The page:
The Legend of Zelda – one of the last, but definitely best, releases on the system
What Went Wrong?

Despite all the exciting features and some quality software, the Wii U sits among the Nintendo catalogue as a flop. It sold poorly (selling 13.56 million units worldwide by 2017 according to Forbes). For reference, as of October 2019, the Switch had sold 15 million units in North America alone, just 2 and a half years after release (Forbes).

But what caused the system to sell poorly? Unfortunately there are several reasons, and some come down to poor decision making by Nintendo themselves.

1) The Name

The start of many a confused person was caused by this. Of course the name Wii U is very similar to the Wii, and this led people to think the Wii U was an add on to the Wii rather than a new console.

Of course some names are similar but are clearly a new console: PlayStation 3 to PlayStation 4 etc. But to many people Wii U didn’t feel like an obvious progression from Wii leading many to not buying it unaware it was a new console.

2) The marketing

Nintendo themselves admitted that they messed up in this regard as this article from The Guardian notes. Their introduction of the system didn’t do enough to show it was a separate console.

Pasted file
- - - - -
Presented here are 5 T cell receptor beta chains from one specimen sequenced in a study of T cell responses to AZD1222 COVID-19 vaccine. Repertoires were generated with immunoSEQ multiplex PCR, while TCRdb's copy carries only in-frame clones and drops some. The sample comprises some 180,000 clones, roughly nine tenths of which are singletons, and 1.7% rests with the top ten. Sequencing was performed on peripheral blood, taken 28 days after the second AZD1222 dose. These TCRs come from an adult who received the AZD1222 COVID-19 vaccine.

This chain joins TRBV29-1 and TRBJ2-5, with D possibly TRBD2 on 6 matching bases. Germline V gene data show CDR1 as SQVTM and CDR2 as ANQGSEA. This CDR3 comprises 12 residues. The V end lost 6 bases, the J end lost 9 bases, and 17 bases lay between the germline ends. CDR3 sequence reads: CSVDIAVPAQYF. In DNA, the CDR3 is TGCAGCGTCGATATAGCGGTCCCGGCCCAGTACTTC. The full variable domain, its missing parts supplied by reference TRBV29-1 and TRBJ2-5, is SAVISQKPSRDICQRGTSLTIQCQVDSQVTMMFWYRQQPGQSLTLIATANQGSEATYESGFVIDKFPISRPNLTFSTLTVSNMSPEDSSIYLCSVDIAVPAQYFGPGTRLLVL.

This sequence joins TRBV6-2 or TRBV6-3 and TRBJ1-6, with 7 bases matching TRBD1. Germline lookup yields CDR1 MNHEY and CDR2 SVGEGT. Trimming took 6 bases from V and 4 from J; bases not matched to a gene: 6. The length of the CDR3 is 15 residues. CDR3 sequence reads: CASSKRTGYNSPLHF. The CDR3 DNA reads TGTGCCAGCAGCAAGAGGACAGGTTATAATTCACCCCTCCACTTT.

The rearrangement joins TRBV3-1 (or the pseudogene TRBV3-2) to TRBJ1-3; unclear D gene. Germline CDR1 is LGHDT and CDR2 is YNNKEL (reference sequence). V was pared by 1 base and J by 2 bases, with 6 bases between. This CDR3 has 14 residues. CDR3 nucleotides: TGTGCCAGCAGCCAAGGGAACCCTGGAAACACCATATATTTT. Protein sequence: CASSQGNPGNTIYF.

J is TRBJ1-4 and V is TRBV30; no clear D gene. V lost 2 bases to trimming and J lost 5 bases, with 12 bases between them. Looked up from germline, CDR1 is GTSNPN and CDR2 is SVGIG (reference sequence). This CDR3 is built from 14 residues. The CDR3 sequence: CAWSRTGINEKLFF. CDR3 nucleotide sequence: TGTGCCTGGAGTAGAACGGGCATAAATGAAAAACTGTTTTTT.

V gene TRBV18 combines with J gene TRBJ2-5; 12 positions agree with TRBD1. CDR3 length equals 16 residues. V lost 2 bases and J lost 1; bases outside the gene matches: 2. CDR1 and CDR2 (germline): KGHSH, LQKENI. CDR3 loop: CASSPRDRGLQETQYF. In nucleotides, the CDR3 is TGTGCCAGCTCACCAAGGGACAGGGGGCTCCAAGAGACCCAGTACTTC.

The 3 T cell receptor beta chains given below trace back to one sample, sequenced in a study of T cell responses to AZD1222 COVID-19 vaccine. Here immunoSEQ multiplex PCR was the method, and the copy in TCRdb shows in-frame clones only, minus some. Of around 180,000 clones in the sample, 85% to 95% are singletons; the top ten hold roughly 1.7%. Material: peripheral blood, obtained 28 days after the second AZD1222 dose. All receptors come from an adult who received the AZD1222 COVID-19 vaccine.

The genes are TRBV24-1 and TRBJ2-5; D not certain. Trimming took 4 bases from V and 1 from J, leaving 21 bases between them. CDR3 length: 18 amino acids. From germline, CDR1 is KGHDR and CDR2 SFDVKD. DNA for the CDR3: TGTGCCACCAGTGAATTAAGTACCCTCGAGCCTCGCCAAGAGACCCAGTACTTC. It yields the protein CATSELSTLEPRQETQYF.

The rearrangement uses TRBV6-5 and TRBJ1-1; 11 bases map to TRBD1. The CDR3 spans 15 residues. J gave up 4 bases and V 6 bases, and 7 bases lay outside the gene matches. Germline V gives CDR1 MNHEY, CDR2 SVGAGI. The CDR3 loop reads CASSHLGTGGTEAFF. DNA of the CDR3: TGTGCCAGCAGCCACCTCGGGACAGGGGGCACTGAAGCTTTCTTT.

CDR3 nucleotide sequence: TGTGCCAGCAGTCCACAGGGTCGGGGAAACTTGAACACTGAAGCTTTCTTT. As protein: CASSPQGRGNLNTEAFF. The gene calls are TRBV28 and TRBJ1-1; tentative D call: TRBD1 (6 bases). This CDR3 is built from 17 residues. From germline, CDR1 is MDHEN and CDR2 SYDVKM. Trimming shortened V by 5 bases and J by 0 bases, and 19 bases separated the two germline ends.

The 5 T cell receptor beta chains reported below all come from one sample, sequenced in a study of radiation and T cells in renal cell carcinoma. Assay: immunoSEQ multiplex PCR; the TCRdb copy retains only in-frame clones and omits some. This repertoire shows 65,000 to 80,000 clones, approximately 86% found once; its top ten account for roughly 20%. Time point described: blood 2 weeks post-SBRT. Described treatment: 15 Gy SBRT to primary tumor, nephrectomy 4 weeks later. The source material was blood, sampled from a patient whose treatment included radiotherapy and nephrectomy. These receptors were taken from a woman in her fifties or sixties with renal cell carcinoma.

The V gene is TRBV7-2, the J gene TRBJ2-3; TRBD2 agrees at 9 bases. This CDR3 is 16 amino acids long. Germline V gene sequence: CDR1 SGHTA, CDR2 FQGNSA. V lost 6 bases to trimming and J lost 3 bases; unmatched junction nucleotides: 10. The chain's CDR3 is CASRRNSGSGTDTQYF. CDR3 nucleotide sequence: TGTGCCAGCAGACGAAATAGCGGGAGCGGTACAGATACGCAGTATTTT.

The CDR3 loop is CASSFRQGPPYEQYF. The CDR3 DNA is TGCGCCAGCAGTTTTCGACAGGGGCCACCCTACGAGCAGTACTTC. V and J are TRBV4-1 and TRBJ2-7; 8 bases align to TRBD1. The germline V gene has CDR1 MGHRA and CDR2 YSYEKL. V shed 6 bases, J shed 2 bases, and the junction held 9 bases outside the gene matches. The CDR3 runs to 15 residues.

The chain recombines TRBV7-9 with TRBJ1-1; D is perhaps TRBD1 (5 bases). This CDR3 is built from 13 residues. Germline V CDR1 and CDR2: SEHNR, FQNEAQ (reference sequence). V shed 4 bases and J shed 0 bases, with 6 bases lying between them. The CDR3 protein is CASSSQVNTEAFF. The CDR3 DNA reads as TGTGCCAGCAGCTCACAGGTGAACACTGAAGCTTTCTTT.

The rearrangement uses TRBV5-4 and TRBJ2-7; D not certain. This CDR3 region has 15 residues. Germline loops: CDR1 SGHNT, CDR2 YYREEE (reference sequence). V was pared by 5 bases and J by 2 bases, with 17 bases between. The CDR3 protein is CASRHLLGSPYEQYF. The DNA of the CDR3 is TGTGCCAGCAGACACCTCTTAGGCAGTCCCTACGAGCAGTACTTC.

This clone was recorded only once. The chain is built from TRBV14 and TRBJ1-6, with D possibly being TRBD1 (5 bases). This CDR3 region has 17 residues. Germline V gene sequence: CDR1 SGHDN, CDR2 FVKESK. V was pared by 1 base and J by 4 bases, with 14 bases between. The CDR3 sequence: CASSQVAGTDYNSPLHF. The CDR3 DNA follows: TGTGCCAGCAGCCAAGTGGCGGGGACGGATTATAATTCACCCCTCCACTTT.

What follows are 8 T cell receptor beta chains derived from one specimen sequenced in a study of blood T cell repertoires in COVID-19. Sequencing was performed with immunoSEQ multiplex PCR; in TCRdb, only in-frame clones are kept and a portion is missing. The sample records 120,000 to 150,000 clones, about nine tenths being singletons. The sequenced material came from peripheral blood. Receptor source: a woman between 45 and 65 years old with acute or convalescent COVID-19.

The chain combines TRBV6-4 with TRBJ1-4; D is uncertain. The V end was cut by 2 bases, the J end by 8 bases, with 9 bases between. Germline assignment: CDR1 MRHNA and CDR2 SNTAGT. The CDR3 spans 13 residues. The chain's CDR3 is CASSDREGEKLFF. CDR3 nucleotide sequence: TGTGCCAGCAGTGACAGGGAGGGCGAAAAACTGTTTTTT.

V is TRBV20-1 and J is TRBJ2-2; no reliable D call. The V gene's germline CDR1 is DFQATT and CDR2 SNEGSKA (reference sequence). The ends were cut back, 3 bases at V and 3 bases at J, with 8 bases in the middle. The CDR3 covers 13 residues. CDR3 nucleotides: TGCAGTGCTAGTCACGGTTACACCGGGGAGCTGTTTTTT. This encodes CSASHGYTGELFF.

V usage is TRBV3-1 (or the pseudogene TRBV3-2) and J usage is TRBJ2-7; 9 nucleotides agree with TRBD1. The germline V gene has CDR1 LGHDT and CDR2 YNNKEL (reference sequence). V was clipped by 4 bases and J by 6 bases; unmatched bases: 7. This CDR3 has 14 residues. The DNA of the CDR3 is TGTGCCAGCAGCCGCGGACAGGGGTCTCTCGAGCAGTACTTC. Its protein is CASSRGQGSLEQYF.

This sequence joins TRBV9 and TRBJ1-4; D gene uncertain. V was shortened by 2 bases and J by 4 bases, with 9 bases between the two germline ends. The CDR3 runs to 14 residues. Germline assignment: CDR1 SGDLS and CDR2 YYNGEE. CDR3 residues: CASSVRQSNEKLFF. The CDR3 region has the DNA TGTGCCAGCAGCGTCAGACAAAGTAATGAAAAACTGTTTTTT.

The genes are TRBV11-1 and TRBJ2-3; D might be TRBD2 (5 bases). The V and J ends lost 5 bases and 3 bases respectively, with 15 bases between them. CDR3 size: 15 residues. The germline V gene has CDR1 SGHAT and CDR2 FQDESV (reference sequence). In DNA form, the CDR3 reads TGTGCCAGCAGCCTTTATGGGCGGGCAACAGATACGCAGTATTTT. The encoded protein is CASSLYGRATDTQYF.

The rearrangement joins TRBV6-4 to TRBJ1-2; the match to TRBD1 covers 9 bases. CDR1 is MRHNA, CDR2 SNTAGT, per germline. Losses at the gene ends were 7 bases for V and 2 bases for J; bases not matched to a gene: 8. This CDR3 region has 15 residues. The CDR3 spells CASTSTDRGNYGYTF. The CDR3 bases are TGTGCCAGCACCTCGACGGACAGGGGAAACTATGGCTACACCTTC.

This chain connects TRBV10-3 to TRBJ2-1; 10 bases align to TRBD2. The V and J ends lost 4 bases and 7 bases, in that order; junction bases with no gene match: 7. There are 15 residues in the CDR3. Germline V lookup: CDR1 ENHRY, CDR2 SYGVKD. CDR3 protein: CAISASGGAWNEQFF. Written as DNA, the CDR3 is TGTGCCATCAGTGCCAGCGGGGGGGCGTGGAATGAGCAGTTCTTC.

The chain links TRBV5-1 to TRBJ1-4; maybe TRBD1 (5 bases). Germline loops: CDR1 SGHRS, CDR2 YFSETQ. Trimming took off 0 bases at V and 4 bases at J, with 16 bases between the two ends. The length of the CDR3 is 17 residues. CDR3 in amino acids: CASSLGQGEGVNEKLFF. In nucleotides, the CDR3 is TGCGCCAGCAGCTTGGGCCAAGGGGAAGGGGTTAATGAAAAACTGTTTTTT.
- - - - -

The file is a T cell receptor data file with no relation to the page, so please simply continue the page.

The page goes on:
They emphasised on the gamepad which led to the believe that it was an accessory/add-on to the Wii. However cool that would have been, it was a new separate system and focusing on this rather than the system itself was to be honest Nintendo shooting themselves in the foot.

The front of the Wii U
3) Support for the System

Additionally, as I think it’s safe to show from the overall volume of games there wasn’t much third party support. I think if EA only put one version of FIFA on there that it’s saying a lot (and even then it was a launch title!)

Of course there are also other reasons such as the technology which was nowhere near competing with that of the upcoming PS4 and Xbox One which came out a year or so later. The previous Guardian article also notes that game developers found developing the system difficult, this would of course discourage developers from making games for it and thus a lack of available titles.

Conclusion

All this sadly hurt the system a lot. It didn’t get the recognition or demonstration to the market it deserved as deep down it is a fun machine to own with some great titles on it. Saying this, it can be argued that a lot of the system’s failings are down to Nintendo themselves.

But one thing to remember is this: without it we may not have the success that is the Nintendo Switch we have today. However, despite that, so many people have missed out on a gem of a console and misunderstand what it’s truly about.

On a personal note, I would highly recommend checking out the console if you don’t have one 👍

Do you have a Wii U or have you played one? What do you think? Underrated or expensive mistake? Would you try one if offered the opportunity? Let me know in the comments or on my social media using the links at the top.

Thank you for reading 😊